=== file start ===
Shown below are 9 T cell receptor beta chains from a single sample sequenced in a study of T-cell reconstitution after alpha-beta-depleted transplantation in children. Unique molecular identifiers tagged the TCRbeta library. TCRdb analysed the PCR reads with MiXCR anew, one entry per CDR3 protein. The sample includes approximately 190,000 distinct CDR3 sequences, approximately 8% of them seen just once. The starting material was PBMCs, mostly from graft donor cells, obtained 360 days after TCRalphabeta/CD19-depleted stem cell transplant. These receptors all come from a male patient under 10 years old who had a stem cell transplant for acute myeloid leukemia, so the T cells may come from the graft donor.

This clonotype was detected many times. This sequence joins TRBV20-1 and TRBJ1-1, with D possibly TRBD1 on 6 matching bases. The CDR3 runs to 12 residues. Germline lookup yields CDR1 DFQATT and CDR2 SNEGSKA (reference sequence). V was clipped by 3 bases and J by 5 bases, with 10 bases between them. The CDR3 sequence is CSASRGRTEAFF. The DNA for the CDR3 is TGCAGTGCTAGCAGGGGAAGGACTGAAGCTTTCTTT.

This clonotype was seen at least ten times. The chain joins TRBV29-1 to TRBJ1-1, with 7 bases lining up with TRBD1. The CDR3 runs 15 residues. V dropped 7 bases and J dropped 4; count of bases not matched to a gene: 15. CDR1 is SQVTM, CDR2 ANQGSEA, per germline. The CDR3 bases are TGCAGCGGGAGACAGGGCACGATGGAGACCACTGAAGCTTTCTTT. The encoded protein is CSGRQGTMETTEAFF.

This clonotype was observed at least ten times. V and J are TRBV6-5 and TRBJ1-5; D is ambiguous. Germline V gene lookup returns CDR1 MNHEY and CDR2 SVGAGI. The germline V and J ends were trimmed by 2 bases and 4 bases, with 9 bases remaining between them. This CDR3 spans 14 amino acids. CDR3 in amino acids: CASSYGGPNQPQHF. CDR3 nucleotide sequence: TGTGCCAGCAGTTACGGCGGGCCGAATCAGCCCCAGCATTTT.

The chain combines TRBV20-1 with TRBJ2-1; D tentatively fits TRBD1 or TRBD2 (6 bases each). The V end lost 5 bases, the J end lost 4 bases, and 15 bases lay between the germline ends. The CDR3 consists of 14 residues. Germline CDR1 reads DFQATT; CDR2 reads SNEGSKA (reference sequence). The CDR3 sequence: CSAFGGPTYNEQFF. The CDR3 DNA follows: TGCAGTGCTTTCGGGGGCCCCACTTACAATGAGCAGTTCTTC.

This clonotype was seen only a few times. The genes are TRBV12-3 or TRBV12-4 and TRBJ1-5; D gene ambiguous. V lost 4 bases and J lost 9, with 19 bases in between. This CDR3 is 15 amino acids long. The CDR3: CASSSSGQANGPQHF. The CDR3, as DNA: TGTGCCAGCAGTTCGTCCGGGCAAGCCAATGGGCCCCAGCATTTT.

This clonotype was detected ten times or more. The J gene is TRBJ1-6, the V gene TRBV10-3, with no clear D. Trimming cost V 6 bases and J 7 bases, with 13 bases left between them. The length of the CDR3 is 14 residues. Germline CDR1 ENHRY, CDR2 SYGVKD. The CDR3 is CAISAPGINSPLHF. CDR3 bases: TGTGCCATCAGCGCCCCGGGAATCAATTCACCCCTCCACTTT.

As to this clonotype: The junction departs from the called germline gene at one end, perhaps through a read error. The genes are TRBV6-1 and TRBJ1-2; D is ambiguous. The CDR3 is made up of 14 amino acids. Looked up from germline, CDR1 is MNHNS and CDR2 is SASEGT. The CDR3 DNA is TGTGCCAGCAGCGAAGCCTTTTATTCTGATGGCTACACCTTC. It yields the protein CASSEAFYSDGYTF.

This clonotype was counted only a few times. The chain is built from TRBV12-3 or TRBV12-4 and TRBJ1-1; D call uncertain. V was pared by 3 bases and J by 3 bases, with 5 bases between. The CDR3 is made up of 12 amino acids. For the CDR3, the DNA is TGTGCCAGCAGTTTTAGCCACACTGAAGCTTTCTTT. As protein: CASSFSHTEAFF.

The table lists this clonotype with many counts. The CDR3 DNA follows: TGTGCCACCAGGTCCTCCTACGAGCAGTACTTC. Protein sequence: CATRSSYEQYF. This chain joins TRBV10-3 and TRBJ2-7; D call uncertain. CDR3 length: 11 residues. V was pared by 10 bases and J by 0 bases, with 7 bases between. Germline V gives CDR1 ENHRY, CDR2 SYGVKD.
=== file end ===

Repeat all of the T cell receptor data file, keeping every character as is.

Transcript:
Shown below are 9 T cell receptor beta chains from a single sample sequenced in a study of T-cell reconstitution after alpha-beta-depleted transplantation in children. Unique molecular identifiers tagged the TCRbeta library. TCRdb analysed the PCR reads with MiXCR anew, one entry per CDR3 protein. The sample includes approximately 190,000 distinct CDR3 sequences, approximately 8% of them seen just once. The starting material was PBMCs, mostly from graft donor cells, obtained 360 days after TCRalphabeta/CD19-depleted stem cell transplant. These receptors all come from a male patient under 10 years old who had a stem cell transplant for acute myeloid leukemia, so the T cells may come from the graft donor.

This clonotype was detected many times. This sequence joins TRBV20-1 and TRBJ1-1, with D possibly TRBD1 on 6 matching bases. The CDR3 runs to 12 residues. Germline lookup yields CDR1 DFQATT and CDR2 SNEGSKA (reference sequence). V was clipped by 3 bases and J by 5 bases, with 10 bases between them. The CDR3 sequence is CSASRGRTEAFF. The DNA for the CDR3 is TGCAGTGCTAGCAGGGGAAGGACTGAAGCTTTCTTT.

This clonotype was seen at least ten times. The chain joins TRBV29-1 to TRBJ1-1, with 7 bases lining up with TRBD1. The CDR3 runs 15 residues. V dropped 7 bases and J dropped 4; count of bases not matched to a gene: 15. CDR1 is SQVTM, CDR2 ANQGSEA, per germline. The CDR3 bases are TGCAGCGGGAGACAGGGCACGATGGAGACCACTGAAGCTTTCTTT. The encoded protein is CSGRQGTMETTEAFF.

This clonotype was observed at least ten times. V and J are TRBV6-5 and TRBJ1-5; D is ambiguous. Germline V gene lookup returns CDR1 MNHEY and CDR2 SVGAGI. The germline V and J ends were trimmed by 2 bases and 4 bases, with 9 bases remaining between them. This CDR3 spans 14 amino acids. CDR3 in amino acids: CASSYGGPNQPQHF. CDR3 nucleotide sequence: TGTGCCAGCAGTTACGGCGGGCCGAATCAGCCCCAGCATTTT.

The chain combines TRBV20-1 with TRBJ2-1; D tentatively fits TRBD1 or TRBD2 (6 bases each). The V end lost 5 bases, the J end lost 4 bases, and 15 bases lay between the germline ends. The CDR3 consists of 14 residues. Germline CDR1 reads DFQATT; CDR2 reads SNEGSKA (reference sequence). The CDR3 sequence: CSAFGGPTYNEQFF. The CDR3 DNA follows: TGCAGTGCTTTCGGGGGCCCCACTTACAATGAGCAGTTCTTC.

This clonotype was seen only a few times. The genes are TRBV12-3 or TRBV12-4 and TRBJ1-5; D gene ambiguous. V lost 4 bases and J lost 9, with 19 bases in between. This CDR3 is 15 amino acids long. The CDR3: CASSSSGQANGPQHF. The CDR3, as DNA: TGTGCCAGCAGTTCGTCCGGGCAAGCCAATGGGCCCCAGCATTTT.

This clonotype was detected ten times or more. The J gene is TRBJ1-6, the V gene TRBV10-3, with no clear D. Trimming cost V 6 bases and J 7 bases, with 13 bases left between them. The length of the CDR3 is 14 residues. Germline CDR1 ENHRY, CDR2 SYGVKD. The CDR3 is CAISAPGINSPLHF. CDR3 bases: TGTGCCATCAGCGCCCCGGGAATCAATTCACCCCTCCACTTT.

As to this clonotype: The junction departs from the called germline gene at one end, perhaps through a read error. The genes are TRBV6-1 and TRBJ1-2; D is ambiguous. The CDR3 is made up of 14 amino acids. Looked up from germline, CDR1 is MNHNS and CDR2 is SASEGT. The CDR3 DNA is TGTGCCAGCAGCGAAGCCTTTTATTCTGATGGCTACACCTTC. It yields the protein CASSEAFYSDGYTF.

This clonotype was counted only a few times. The chain is built from TRBV12-3 or TRBV12-4 and TRBJ1-1; D call uncertain. V was pared by 3 bases and J by 3 bases, with 5 bases between. The CDR3 is made up of 12 amino acids. For the CDR3, the DNA is TGTGCCAGCAGTTTTAGCCACACTGAAGCTTTCTTT. As protein: CASSFSHTEAFF.

The table lists this clonotype with many counts. The CDR3 DNA follows: TGTGCCACCAGGTCCTCCTACGAGCAGTACTTC. Protein sequence: CATRSSYEQYF. This chain joins TRBV10-3 and TRBJ2-7; D call uncertain. CDR3 length: 11 residues. V was pared by 10 bases and J by 0 bases, with 7 bases between. Germline V gives CDR1 ENHRY, CDR2 SYGVKD.